Posted by on October 19, 2017 11:32 pm
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Categories: Blackrock Central Banks China Congress donald trump Economy Economy of New York City Finance fixed Global financial system Harvard japan Market liquidity Mexico money North Atlantic Treaty Organization north korea Nuclear proliferation Politics Rick Rieder Risk South China Twitter Volatility War

Like many others, the world‘s largest money manager with $5.9 trillion in (ETF) investments, BlackRock, is not too worried about a market which no matter what, promptly rebounds from any and every selloff, and seems to close at all time highs day after day as if by magic. To be sure, BlackRock’s employees are delighted: the less the volatility, and the higher the S&P goes, the more likely retail investors are to hand over their cash to BlackRock. So far so good. Still, not even Blackrock can state that after looking at this chart, which unveils unprecedented economic policy uncertainty at a time when equity uncertainty has never been lower…

… that everything is ok.

And it doesn’t: in a blog post by BlackRock’s Isabelle Mateos y Lago, Blackrock’s chief multi-asset strategist writes that while markets may be a sea of calm, geopolitics are anything but. As a result, the world’s biggest ETF administrator has its eyes on 10 geopolitical risks and is tracking their likelihood and potential market impact, as it wrote recently in the firm’s Global Investment Outlook Q4 2017.

The “world of risk” map below is a quick snapshot of all

Among the Top risks tracked by Blackrock are:

  • North American trade negotiations
  • Russia-NATO conflict
  • South China Sea conflict
  • US-China tensions
  • Escalations in Syria and Iraq
  • North Korea conflict
  • Fragmentation in Europe
  • Gulf conflicts

Of the risks listed above, which are the ones BlackRock is most worried about? According to Mateos y Lago, the top three right now: North American trade negotiations, a North Korea conflict and U.S.-China tensions, with the second and third particularly interrelated.

The details:

North American trade negotiations

The fourth round of North American Free Trade Agreement (NAFTA) renegotiations ended this week, with Mexico and Canada rejecting what they view as harsh U.S. proposals. Still, news reports did suggest apparent progress on less contentious parts of the agreement, and the negotiations aren’t over. The next round of talks are scheduled to take place in Mexico next month.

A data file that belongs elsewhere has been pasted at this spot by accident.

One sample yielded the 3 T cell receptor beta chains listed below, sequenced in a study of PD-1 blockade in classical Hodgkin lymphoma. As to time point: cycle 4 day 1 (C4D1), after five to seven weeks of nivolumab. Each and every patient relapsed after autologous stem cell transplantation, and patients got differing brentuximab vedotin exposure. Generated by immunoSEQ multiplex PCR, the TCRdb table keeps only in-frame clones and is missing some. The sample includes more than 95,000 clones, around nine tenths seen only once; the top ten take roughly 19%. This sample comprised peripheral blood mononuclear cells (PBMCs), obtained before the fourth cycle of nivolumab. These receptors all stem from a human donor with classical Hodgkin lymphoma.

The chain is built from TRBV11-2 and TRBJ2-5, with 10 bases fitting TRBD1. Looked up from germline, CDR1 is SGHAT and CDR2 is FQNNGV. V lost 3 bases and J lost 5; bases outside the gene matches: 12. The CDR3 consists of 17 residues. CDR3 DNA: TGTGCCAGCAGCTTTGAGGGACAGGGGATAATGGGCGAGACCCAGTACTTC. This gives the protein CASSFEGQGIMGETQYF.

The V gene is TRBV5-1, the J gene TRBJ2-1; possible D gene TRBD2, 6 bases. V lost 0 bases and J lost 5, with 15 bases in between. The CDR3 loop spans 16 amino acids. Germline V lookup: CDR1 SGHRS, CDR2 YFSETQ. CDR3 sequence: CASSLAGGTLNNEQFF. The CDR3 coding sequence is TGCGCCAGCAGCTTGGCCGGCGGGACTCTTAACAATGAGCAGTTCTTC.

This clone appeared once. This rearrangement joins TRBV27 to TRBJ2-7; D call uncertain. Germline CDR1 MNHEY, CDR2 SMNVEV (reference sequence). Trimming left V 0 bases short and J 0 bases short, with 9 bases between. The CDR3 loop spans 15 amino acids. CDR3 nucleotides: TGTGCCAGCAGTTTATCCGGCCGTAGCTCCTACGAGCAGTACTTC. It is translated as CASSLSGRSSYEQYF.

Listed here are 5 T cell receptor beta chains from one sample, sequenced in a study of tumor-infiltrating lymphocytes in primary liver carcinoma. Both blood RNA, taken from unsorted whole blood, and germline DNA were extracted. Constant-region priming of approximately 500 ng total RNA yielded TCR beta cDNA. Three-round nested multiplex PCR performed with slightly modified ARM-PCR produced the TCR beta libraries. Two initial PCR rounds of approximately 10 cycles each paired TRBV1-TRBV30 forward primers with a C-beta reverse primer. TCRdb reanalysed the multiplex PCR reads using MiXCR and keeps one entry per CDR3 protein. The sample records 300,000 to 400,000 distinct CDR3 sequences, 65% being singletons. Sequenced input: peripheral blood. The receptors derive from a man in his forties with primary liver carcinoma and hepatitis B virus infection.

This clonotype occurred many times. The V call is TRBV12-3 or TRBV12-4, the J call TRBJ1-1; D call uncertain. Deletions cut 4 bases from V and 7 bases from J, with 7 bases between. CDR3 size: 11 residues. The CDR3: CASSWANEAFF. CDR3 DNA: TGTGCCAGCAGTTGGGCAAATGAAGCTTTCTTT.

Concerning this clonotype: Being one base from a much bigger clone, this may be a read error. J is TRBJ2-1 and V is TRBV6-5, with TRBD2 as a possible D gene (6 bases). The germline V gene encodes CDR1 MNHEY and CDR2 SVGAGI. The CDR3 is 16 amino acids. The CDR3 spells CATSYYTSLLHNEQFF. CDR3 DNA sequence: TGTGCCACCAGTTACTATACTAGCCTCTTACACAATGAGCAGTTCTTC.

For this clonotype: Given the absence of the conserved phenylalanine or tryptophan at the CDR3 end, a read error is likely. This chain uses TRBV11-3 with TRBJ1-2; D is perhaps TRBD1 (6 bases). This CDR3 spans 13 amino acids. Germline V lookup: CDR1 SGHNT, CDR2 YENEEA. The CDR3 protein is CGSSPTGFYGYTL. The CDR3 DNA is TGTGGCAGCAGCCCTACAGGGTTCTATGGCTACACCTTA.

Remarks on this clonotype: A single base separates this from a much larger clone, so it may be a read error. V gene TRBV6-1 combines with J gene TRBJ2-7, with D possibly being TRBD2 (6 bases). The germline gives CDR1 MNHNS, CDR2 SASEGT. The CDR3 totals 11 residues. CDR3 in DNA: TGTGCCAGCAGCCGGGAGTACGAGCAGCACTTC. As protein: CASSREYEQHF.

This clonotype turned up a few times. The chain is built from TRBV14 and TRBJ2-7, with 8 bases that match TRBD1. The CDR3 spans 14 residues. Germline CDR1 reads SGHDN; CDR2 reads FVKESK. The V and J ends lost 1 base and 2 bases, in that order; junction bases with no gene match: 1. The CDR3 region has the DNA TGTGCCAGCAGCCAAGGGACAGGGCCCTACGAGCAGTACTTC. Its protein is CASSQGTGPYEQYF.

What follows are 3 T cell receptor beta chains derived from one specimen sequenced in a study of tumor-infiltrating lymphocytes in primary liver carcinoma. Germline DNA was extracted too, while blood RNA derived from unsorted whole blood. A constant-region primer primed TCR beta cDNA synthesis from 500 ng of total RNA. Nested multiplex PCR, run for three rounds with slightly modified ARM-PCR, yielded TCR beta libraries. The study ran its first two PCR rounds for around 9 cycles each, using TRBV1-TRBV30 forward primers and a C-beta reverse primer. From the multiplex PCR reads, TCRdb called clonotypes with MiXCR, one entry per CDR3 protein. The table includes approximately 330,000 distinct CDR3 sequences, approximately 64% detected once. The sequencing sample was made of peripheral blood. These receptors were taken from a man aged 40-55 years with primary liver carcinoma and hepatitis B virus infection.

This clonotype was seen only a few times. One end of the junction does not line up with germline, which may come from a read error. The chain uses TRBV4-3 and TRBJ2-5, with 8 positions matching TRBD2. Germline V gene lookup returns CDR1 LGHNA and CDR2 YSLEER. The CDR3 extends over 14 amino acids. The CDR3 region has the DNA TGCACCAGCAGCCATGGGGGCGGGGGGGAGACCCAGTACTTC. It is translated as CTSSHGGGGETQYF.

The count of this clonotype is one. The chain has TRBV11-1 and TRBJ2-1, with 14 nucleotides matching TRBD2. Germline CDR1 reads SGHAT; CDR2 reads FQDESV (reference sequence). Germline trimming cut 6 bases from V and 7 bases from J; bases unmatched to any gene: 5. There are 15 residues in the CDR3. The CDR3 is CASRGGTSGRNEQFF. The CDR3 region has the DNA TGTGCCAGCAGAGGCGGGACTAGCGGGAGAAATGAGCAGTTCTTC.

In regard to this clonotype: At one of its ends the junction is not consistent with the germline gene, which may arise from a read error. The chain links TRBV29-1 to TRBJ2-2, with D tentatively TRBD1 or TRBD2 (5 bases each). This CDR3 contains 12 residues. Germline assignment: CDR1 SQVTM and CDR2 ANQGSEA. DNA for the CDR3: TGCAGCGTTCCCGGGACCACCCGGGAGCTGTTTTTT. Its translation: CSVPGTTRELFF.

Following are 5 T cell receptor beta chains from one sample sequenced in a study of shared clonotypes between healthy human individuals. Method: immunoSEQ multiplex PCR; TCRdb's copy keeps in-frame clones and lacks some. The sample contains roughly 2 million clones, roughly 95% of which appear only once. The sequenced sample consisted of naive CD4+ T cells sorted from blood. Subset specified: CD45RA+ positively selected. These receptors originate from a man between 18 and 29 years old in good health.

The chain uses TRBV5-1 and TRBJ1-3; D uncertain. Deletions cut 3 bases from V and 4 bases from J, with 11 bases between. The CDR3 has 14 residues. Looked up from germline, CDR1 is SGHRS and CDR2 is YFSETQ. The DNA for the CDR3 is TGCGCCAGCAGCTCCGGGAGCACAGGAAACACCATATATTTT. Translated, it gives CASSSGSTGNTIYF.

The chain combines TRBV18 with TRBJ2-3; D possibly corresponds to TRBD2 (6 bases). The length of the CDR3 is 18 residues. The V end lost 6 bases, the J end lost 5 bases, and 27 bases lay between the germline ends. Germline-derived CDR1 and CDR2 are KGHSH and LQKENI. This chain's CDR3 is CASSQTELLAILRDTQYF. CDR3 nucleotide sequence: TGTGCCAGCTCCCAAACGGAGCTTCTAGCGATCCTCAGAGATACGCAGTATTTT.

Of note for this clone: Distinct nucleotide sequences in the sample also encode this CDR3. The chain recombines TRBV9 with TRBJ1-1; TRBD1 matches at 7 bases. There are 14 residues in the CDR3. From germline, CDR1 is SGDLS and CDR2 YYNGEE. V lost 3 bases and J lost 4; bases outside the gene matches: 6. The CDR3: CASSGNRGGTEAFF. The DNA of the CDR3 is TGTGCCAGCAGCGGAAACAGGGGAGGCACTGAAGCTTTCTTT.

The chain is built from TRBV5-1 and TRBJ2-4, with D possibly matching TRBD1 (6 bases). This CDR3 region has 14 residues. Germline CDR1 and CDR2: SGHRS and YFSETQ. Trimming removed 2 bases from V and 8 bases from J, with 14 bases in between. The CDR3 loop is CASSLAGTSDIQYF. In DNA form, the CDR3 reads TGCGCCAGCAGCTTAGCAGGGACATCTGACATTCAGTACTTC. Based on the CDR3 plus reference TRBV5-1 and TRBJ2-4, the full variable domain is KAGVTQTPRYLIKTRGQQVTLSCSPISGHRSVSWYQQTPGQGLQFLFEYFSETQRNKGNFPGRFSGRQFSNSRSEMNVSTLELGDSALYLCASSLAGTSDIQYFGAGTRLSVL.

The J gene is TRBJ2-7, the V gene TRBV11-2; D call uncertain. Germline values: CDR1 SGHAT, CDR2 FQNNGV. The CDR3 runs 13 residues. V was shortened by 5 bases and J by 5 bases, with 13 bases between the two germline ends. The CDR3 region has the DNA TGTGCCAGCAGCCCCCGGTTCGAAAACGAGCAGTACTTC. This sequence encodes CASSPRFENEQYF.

Our base case is that successful negotiations will be completed in early 2018. However, our hopes for this outcome have recently diminished given tough positions from U.S. negotiators and threatening rhetoric from U.S. President Donald Trump that has resulted in greater uncertainty. Market risks are biased to the downside given that a good outcome is priced in, in both Canadian and Mexican markets.

* * *

North Korea

We view North Korea’s missile and nuclear weapons program as a major threat to regional stability, U.S. security and nuclear non-proliferation. The possibility of armed conflict has risen, we believe, given North Korea’s missile launches over Japan, a nuclear test and an intense war of words. This has raised the chance of misstep or miscalculation, and we could see limited action such as the shooting down of missiles.

Yet we currently see a low probability of all-out war; the costs are too high on all sides. Instead, we expect the U.S. to intensify its “peaceful pressure” campaign, evident in imposing unilateral sanctions and leaning hard on China to participate. We see the crisis straining U.S.-China relations just as economic tensions are rising.

* * *

Deteriorating U.S.-China relations

We see frictions between the U.S. and China heating up over time. The countries risk falling into the “Thucydides Trap,” a term coined by Harvard scholar Graham Allison to describe clashes between rising powers and established ones. We see trade and market access disputes straining an increasingly competitive U.S.-China relationship in the long run, and believe markets have yet to factor in this gradual deterioration.

In the short term, tensions could rise if Chinese President Xi Jinping pursues an even more nationalistic agenda in the wake of the National People’s Congress. Economic tit for tats could lead to an erosion of relations—and have sector-specific effects.

U.S. military action against North Korea and/or an accidental clash in the South China Sea would deal a blow to the relationship, in our view, and hurt risk assets. But our base case is that the U.S. and China avoid these land mines in the short term, and try to use President Trump’s upcoming visit to emphasize cooperation.

Taking the above in context, what is BlackRocks recommendation for portfolios? The good news, according to the author, is that most geopolitical shocks have short-lived market impacts, except in regions directly affected. For those who wish to hedge, Blackrock recommends government bonds as useful diversifiers against volatility and equity market selloffs sparked by such shocks.

* * *

Meanwhile, in a separate observation, Rick Rieder, Blackrock’s global fixed income CIO pointed out another recurring, and ominous trend: “major central banks flooded global financial system with near $10T in liquidity since 2008, but now we’re beginning to unwind

… which leads to the question: “will others (foreign-exchange reserves, banks) step in to provide liquidity, so the transition doesn’t derail growth?”

The answer: it all depends on China.

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